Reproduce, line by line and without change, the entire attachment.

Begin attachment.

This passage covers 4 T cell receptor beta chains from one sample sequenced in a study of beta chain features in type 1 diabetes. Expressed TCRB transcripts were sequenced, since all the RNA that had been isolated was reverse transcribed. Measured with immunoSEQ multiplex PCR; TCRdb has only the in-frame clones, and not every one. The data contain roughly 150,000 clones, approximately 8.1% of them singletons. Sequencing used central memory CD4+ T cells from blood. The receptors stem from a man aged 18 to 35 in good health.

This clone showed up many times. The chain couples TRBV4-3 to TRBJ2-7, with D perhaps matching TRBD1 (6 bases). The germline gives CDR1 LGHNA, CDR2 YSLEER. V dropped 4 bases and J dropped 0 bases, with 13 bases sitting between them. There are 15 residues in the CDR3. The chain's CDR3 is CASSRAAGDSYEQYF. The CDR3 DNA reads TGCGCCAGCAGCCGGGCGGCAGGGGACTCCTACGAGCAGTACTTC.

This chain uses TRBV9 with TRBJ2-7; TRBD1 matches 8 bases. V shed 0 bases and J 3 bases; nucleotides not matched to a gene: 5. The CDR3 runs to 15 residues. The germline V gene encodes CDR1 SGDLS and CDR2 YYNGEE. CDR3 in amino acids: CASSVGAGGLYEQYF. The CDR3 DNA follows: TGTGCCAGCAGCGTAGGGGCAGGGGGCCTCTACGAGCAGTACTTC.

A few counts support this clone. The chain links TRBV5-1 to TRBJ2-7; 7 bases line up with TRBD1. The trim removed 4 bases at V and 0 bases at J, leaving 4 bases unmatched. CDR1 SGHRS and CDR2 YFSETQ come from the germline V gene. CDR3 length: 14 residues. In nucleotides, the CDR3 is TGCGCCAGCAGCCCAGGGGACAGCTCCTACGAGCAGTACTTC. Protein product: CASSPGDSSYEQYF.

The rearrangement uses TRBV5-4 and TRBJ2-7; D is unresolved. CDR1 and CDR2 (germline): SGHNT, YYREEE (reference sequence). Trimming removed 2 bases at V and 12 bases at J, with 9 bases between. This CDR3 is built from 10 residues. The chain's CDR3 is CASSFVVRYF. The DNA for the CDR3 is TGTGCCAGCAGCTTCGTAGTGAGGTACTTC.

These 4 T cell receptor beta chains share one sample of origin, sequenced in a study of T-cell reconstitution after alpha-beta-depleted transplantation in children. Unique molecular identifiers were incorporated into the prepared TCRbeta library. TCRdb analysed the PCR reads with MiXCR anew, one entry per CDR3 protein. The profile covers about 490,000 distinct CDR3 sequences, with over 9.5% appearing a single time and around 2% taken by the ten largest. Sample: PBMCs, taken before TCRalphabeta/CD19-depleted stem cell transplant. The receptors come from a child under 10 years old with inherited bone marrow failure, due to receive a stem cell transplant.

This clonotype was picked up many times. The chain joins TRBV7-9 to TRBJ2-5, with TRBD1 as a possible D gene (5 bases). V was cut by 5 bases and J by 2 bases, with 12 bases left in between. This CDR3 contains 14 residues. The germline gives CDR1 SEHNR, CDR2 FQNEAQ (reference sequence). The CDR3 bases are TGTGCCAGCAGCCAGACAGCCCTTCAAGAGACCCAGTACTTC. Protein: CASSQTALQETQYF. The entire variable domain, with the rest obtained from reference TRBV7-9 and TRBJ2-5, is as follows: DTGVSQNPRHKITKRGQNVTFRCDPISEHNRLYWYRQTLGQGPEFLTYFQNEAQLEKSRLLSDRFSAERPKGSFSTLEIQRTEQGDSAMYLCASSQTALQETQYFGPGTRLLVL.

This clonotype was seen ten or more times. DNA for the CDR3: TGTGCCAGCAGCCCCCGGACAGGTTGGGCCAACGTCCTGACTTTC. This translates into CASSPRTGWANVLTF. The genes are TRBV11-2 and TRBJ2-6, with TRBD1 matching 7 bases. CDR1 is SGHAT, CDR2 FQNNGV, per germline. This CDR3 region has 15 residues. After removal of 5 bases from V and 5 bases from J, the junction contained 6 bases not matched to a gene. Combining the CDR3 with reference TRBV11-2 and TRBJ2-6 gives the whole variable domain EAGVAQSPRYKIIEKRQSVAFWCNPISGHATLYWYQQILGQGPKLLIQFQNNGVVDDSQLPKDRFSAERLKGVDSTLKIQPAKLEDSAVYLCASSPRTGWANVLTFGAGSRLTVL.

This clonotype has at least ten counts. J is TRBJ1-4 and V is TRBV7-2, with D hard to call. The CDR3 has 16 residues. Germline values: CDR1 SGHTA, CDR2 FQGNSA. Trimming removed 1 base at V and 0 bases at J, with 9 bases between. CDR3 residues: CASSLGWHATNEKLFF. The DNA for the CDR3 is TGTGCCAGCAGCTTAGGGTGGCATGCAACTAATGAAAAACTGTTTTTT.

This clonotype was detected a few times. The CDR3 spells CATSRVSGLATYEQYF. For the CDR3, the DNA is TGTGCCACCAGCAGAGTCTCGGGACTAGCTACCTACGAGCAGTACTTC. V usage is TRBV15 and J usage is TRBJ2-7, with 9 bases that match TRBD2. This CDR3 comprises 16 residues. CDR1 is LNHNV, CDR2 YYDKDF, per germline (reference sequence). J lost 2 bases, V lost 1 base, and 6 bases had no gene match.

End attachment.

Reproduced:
This passage covers 4 T cell receptor beta chains from one sample sequenced in a study of beta chain features in type 1 diabetes. Expressed TCRB transcripts were sequenced, since all the RNA that had been isolated was reverse transcribed. Measured with immunoSEQ multiplex PCR; TCRdb has only the in-frame clones, and not every one. The data contain roughly 150,000 clones, approximately 8.1% of them singletons. Sequencing used central memory CD4+ T cells from blood. The receptors stem from a man aged 18 to 35 in good health.

This clone showed up many times. The chain couples TRBV4-3 to TRBJ2-7, with D perhaps matching TRBD1 (6 bases). The germline gives CDR1 LGHNA, CDR2 YSLEER. V dropped 4 bases and J dropped 0 bases, with 13 bases sitting between them. There are 15 residues in the CDR3. The chain's CDR3 is CASSRAAGDSYEQYF. The CDR3 DNA reads TGCGCCAGCAGCCGGGCGGCAGGGGACTCCTACGAGCAGTACTTC.

This chain uses TRBV9 with TRBJ2-7; TRBD1 matches 8 bases. V shed 0 bases and J 3 bases; nucleotides not matched to a gene: 5. The CDR3 runs to 15 residues. The germline V gene encodes CDR1 SGDLS and CDR2 YYNGEE. CDR3 in amino acids: CASSVGAGGLYEQYF. The CDR3 DNA follows: TGTGCCAGCAGCGTAGGGGCAGGGGGCCTCTACGAGCAGTACTTC.

A few counts support this clone. The chain links TRBV5-1 to TRBJ2-7; 7 bases line up with TRBD1. The trim removed 4 bases at V and 0 bases at J, leaving 4 bases unmatched. CDR1 SGHRS and CDR2 YFSETQ come from the germline V gene. CDR3 length: 14 residues. In nucleotides, the CDR3 is TGCGCCAGCAGCCCAGGGGACAGCTCCTACGAGCAGTACTTC. Protein product: CASSPGDSSYEQYF.

The rearrangement uses TRBV5-4 and TRBJ2-7; D is unresolved. CDR1 and CDR2 (germline): SGHNT, YYREEE (reference sequence). Trimming removed 2 bases at V and 12 bases at J, with 9 bases between. This CDR3 is built from 10 residues. The chain's CDR3 is CASSFVVRYF. The DNA for the CDR3 is TGTGCCAGCAGCTTCGTAGTGAGGTACTTC.

These 4 T cell receptor beta chains share one sample of origin, sequenced in a study of T-cell reconstitution after alpha-beta-depleted transplantation in children. Unique molecular identifiers were incorporated into the prepared TCRbeta library. TCRdb analysed the PCR reads with MiXCR anew, one entry per CDR3 protein. The profile covers about 490,000 distinct CDR3 sequences, with over 9.5% appearing a single time and around 2% taken by the ten largest. Sample: PBMCs, taken before TCRalphabeta/CD19-depleted stem cell transplant. The receptors come from a child under 10 years old with inherited bone marrow failure, due to receive a stem cell transplant.

This clonotype was picked up many times. The chain joins TRBV7-9 to TRBJ2-5, with TRBD1 as a possible D gene (5 bases). V was cut by 5 bases and J by 2 bases, with 12 bases left in between. This CDR3 contains 14 residues. The germline gives CDR1 SEHNR, CDR2 FQNEAQ (reference sequence). The CDR3 bases are TGTGCCAGCAGCCAGACAGCCCTTCAAGAGACCCAGTACTTC. Protein: CASSQTALQETQYF. The entire variable domain, with the rest obtained from reference TRBV7-9 and TRBJ2-5, is as follows: DTGVSQNPRHKITKRGQNVTFRCDPISEHNRLYWYRQTLGQGPEFLTYFQNEAQLEKSRLLSDRFSAERPKGSFSTLEIQRTEQGDSAMYLCASSQTALQETQYFGPGTRLLVL.

This clonotype was seen ten or more times. DNA for the CDR3: TGTGCCAGCAGCCCCCGGACAGGTTGGGCCAACGTCCTGACTTTC. This translates into CASSPRTGWANVLTF. The genes are TRBV11-2 and TRBJ2-6, with TRBD1 matching 7 bases. CDR1 is SGHAT, CDR2 FQNNGV, per germline. This CDR3 region has 15 residues. After removal of 5 bases from V and 5 bases from J, the junction contained 6 bases not matched to a gene. Combining the CDR3 with reference TRBV11-2 and TRBJ2-6 gives the whole variable domain EAGVAQSPRYKIIEKRQSVAFWCNPISGHATLYWYQQILGQGPKLLIQFQNNGVVDDSQLPKDRFSAERLKGVDSTLKIQPAKLEDSAVYLCASSPRTGWANVLTFGAGSRLTVL.

This clonotype has at least ten counts. J is TRBJ1-4 and V is TRBV7-2, with D hard to call. The CDR3 has 16 residues. Germline values: CDR1 SGHTA, CDR2 FQGNSA. Trimming removed 1 base at V and 0 bases at J, with 9 bases between. CDR3 residues: CASSLGWHATNEKLFF. The DNA for the CDR3 is TGTGCCAGCAGCTTAGGGTGGCATGCAACTAATGAAAAACTGTTTTTT.

This clonotype was detected a few times. The CDR3 spells CATSRVSGLATYEQYF. For the CDR3, the DNA is TGTGCCACCAGCAGAGTCTCGGGACTAGCTACCTACGAGCAGTACTTC. V usage is TRBV15 and J usage is TRBJ2-7, with 9 bases that match TRBD2. This CDR3 comprises 16 residues. CDR1 is LNHNV, CDR2 YYDKDF, per germline (reference sequence). J lost 2 bases, V lost 1 base, and 6 bases had no gene match.